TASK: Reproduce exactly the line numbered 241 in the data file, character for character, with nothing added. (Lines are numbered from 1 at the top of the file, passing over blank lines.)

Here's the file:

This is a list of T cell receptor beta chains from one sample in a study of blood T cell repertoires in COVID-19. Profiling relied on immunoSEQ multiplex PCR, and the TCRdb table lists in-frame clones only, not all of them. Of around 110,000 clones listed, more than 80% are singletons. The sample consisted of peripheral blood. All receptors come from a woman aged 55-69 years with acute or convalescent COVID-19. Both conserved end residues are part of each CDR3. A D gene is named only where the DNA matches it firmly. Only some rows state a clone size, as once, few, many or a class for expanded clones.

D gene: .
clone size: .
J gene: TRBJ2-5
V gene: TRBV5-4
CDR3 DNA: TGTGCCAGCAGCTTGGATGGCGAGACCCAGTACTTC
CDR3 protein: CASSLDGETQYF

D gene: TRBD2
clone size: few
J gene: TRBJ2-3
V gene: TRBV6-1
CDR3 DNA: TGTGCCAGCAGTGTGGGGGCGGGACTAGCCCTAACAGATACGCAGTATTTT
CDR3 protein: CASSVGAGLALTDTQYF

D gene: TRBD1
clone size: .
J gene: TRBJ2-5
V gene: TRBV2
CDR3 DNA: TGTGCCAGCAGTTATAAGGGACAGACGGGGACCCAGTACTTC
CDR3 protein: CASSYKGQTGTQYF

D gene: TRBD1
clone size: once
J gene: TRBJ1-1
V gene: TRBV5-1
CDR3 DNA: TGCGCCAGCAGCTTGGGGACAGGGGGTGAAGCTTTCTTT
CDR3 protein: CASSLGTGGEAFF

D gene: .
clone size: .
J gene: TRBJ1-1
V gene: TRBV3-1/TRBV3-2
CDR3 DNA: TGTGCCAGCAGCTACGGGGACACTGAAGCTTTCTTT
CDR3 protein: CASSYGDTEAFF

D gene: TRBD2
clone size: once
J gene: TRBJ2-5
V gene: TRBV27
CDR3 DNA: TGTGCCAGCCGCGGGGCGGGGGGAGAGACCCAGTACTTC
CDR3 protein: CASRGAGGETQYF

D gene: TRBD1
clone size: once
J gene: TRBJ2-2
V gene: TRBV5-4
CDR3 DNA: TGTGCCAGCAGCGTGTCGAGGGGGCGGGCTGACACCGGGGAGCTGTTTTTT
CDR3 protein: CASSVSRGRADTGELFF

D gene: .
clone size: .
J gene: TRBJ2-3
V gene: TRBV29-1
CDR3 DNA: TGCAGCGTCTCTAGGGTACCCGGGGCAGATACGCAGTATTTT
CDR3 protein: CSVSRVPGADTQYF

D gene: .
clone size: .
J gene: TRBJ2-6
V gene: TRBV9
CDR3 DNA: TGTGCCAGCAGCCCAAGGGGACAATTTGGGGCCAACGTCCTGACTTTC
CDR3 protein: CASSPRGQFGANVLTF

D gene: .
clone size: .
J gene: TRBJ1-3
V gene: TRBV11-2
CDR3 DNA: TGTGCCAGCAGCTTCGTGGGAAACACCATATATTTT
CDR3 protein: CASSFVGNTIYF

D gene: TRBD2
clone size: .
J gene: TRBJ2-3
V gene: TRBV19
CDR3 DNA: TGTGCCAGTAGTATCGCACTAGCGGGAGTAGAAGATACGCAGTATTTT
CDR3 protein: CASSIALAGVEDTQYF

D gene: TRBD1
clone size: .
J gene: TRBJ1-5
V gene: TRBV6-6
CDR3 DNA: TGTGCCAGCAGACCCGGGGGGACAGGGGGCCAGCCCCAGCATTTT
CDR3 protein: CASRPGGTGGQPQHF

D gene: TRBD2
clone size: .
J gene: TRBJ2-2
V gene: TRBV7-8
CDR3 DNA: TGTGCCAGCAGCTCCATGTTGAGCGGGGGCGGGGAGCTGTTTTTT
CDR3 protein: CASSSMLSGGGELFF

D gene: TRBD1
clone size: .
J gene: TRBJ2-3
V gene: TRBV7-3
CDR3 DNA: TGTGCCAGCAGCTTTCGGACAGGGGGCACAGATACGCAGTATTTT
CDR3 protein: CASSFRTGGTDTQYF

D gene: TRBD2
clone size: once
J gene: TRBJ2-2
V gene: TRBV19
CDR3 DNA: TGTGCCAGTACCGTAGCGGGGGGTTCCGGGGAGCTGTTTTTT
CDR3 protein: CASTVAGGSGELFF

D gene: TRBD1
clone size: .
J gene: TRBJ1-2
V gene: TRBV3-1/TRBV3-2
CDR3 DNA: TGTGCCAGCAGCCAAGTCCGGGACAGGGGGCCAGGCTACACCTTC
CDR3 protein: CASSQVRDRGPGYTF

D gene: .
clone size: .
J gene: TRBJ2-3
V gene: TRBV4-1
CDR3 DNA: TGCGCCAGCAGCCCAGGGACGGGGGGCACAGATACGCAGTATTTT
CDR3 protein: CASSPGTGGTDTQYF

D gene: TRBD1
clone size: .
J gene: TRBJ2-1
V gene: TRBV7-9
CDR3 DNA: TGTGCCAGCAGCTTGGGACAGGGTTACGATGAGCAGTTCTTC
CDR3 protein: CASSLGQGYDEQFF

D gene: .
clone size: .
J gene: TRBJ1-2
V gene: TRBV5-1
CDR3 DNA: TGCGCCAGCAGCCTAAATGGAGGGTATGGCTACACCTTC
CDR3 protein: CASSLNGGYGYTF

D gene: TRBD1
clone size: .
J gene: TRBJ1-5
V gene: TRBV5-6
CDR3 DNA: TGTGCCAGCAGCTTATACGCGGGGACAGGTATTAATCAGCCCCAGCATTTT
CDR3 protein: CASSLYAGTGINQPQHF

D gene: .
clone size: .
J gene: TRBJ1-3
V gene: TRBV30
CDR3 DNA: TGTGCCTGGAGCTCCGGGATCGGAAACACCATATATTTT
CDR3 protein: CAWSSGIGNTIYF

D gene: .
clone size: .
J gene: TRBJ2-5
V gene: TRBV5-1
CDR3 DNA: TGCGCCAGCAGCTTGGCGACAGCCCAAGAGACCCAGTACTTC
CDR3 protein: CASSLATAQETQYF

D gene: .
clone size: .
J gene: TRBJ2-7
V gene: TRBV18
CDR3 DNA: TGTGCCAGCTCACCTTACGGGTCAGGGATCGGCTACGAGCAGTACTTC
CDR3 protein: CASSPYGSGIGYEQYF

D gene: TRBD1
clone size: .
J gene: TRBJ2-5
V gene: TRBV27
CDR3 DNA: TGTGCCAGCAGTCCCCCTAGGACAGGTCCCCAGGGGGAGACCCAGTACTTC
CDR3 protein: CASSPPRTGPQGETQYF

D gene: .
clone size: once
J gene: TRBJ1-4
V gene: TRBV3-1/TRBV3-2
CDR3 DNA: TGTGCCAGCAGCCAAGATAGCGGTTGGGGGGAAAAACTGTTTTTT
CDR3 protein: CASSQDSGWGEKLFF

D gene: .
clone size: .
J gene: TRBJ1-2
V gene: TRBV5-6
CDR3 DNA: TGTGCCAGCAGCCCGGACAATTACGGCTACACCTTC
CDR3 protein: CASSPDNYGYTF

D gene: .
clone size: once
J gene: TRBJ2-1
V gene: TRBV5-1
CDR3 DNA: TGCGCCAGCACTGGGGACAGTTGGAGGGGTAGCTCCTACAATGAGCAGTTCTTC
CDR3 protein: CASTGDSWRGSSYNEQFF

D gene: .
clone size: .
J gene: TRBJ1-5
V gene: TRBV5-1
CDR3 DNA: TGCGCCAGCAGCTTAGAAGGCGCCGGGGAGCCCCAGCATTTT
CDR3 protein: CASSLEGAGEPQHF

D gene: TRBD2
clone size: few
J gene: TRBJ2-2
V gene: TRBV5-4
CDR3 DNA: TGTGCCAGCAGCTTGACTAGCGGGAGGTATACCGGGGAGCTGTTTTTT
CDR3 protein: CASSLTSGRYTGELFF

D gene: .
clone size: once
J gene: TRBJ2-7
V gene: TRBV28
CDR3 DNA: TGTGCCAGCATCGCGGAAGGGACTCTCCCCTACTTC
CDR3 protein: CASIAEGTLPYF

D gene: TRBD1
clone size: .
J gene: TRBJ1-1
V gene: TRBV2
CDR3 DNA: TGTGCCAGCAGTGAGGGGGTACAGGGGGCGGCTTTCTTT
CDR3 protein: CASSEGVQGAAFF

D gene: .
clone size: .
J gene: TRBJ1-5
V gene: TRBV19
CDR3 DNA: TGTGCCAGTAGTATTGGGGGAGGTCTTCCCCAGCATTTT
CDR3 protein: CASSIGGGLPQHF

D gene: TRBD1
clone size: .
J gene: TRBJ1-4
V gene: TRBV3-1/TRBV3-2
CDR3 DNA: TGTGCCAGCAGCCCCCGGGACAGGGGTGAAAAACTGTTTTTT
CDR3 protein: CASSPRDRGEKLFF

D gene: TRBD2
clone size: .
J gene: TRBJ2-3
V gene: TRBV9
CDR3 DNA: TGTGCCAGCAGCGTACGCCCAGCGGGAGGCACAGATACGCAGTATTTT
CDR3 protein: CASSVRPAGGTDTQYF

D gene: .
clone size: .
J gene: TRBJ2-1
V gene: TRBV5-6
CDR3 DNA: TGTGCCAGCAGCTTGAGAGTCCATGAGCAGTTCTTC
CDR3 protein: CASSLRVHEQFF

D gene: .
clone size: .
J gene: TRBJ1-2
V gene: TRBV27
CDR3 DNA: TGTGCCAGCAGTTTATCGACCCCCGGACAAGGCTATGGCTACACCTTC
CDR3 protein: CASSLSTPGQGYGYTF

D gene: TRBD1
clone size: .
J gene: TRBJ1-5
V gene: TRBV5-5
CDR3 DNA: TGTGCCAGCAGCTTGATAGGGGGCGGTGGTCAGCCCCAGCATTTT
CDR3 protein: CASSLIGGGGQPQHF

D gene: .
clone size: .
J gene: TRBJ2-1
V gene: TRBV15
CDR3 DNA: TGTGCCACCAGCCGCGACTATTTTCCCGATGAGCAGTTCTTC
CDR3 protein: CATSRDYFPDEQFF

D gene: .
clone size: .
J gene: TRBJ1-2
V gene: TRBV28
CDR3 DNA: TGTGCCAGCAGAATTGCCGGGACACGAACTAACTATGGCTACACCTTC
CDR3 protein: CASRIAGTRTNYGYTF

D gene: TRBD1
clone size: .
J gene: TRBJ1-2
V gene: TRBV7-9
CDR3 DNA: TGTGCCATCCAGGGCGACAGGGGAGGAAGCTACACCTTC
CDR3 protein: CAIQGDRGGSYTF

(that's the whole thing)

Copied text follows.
CDR3 protein: CAIQGDRGGSYTF